For lotsa people this won't be too interesting but if you are a BizTalker and have regular interaction with a SQL Server keep on reading.
First I wish to thank Richard Seroter who had an excellent post about the SQL adapter.(see here). (Don't know why i havent seen his blog before this guy is posting interesting stuff). Via Richards Blog you automatically also end up at Stephen Kaufman's Blog, cause he has an excellent article about the at-identity.
Whenever I used the SQL adapter I hated it that the SQL adapter would generate an Orchestration and a Schema. Cause whenever I used the SQL Adapter Schema Wizard I don't want the port in a NEW orchestration but in my CURRENT orchestration. This is where Richards Excellent article comes in (see here) . Just define a Project called 'SQL Something Base', and define all your SQL generated schemas in that project make the ports of the orchestrations public and presto. Use it wherever you like. I really like the idea. Also whenever a table should change you dont have to go over the process of copying the Multipart Message and Ports.
The Second part of his post talks about the possibillity to make a Update / Insert / Delete for a table with an UpdateGram. But when i tried this it wouldn't work as expected. So i messed around a littlebit and i think i have found the answer to a good Working Update / Insert / Delete. Lots of it is copied from Richards original idea but still here we go. If you don't know updategrams read this first.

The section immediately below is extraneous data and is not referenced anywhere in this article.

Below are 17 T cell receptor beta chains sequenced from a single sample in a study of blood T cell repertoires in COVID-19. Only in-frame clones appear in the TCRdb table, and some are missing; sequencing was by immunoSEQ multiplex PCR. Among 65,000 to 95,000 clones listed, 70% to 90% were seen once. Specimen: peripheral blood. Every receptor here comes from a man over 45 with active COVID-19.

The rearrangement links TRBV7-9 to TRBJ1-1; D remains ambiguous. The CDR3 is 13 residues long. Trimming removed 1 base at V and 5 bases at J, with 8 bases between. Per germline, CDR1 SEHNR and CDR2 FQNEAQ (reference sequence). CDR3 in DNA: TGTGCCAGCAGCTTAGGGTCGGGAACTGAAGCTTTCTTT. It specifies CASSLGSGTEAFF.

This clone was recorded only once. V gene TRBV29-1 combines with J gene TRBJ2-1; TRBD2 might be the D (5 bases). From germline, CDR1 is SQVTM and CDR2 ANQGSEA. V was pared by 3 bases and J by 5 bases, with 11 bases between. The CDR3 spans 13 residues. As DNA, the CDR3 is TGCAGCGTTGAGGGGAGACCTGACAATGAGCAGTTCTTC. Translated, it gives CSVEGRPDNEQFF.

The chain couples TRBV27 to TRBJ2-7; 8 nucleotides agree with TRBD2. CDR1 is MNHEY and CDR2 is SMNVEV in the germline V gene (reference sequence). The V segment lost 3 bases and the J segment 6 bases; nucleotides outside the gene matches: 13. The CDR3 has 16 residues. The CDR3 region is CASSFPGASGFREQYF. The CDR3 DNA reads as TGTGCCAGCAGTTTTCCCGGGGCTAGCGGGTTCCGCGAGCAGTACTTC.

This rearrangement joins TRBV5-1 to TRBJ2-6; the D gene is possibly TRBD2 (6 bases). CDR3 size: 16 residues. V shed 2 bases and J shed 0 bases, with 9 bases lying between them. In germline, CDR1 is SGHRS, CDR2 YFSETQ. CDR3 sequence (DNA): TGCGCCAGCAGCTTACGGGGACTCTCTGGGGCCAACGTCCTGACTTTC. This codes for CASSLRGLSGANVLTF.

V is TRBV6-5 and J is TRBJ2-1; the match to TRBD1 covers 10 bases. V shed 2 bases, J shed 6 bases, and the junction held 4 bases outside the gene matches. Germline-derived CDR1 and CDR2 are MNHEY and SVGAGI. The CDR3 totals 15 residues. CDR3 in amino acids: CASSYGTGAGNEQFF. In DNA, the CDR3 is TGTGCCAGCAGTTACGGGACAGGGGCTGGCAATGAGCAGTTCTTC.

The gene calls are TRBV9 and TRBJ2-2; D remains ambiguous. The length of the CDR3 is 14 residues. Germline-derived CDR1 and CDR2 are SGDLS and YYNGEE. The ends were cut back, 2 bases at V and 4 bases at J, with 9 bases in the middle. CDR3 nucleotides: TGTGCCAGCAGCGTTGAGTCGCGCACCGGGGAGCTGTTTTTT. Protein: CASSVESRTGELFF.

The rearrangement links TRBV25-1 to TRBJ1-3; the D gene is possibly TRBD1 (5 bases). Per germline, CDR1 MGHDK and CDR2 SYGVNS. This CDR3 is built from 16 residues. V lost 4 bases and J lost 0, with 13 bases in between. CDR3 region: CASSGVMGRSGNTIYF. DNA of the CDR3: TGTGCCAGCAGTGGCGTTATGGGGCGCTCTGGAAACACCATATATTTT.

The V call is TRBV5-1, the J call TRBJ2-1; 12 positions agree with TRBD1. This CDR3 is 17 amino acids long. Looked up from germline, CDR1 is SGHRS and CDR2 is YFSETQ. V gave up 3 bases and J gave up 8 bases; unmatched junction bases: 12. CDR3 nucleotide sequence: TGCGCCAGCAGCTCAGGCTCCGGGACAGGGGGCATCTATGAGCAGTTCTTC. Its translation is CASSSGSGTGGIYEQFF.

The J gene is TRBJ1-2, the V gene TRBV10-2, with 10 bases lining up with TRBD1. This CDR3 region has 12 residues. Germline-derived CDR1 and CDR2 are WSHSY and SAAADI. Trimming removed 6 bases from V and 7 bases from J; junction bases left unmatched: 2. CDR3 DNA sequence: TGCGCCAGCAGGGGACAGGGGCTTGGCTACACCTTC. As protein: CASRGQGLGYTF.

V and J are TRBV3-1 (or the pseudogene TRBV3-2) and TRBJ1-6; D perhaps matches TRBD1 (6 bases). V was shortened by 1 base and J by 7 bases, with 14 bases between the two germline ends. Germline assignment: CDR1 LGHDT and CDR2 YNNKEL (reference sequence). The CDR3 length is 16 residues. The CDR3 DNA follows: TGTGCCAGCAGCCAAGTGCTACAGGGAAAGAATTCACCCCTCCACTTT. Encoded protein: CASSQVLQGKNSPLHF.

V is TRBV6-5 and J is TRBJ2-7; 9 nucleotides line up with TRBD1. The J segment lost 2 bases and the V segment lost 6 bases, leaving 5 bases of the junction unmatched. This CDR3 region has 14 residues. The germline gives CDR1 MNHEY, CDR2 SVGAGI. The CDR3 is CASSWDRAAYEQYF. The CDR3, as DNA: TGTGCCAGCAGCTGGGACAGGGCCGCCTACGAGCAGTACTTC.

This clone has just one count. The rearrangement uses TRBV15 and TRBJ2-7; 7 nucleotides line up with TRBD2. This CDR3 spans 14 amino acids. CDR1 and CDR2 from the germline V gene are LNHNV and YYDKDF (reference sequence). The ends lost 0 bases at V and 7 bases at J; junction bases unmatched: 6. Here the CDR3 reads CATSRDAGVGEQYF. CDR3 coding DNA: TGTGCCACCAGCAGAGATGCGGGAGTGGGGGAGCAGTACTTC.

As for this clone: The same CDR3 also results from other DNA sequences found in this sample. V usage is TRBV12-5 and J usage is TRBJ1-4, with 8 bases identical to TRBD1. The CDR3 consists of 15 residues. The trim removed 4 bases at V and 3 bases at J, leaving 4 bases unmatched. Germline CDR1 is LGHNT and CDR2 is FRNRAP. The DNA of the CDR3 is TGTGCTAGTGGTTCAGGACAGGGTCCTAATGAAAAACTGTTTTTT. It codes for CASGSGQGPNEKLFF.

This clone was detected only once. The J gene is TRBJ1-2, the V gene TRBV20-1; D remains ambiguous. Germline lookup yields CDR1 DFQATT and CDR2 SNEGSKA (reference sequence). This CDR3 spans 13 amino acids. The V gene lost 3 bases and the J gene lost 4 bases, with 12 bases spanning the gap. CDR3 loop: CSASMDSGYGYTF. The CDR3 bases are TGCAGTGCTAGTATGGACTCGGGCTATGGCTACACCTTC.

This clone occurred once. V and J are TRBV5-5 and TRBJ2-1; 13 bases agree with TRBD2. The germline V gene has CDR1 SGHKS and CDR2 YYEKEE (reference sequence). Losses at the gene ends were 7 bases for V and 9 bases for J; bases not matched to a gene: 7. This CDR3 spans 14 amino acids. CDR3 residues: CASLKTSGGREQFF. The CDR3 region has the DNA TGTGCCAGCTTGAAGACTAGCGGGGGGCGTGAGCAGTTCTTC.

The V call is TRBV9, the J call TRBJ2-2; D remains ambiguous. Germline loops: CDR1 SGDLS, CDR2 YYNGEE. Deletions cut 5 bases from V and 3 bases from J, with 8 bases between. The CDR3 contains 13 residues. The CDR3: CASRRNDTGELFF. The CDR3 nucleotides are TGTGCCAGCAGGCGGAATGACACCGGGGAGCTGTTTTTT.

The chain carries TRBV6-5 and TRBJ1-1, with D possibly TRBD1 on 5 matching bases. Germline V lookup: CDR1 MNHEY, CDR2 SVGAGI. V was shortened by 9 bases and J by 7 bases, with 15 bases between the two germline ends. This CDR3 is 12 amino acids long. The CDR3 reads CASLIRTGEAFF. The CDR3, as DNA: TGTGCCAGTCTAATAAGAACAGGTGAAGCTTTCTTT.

I have a table in SQL, and the table looks like this :
CREATE TABLE [dbo].[Customers] (
[CustomerID] [int] IDENTITY (1, 1) NOT NULL ,
[CompanyName] [nvarchar] (40) COLLATE SQL_Latin1_General_CP1_CI_AS NOT NULL ,
[ContactName] [nvarchar] (30) COLLATE SQL_Latin1_General_CP1_CI_AS NULL ,
[ContactTitle] [nvarchar] (30) COLLATE SQL_Latin1_General_CP1_CI_AS NULL ,
[Address] [nvarchar] (60) COLLATE SQL_Latin1_General_CP1_CI_AS NULL ,
[City] [nvarchar] (15) COLLATE SQL_Latin1_General_CP1_CI_AS NULL ,
[Region] [nvarchar] (15) COLLATE SQL_Latin1_General_CP1_CI_AS NULL ,
[PostalCode] [nvarchar] (10) COLLATE SQL_Latin1_General_CP1_CI_AS NULL ,
[Country] [nvarchar] (15) COLLATE SQL_Latin1_General_CP1_CI_AS NULL ,
[Phone] [nvarchar] (24) COLLATE SQL_Latin1_General_CP1_CI_AS NULL ,
[Fax] [nvarchar] (24) COLLATE SQL_Latin1_General_CP1_CI_AS NULL
) ON [PRIMARY]
So when I run the SQL Adapter schema Wizard i get a UpdateGram looking like this. ( well not exactly, note the field updg:id)
So what about the updg:id. Well have a read of this article about the use of id in an updategram. Then you can use the trick as described by Stephen Kaufman to create the id Attribute. In short the updg:id is used to tell SQL wich before block belongs to wich after blok. And this is where Richard Seroters article was wrong. It used the key of the record for the ID. But that makes it impossible to update the same record twice in the same run. So I followed all of his steps but my map looks a littlebit different. have a look at it.
I use the iteration to generate a unique key for me. So now I can update the same record in one document. The second page looks like this :
notice the ID field is not maopped because it is a identity.
I know I had to steal and borrow a lot, and i didn't invented it myself. I wanted to tell you about my findings and hope you like it.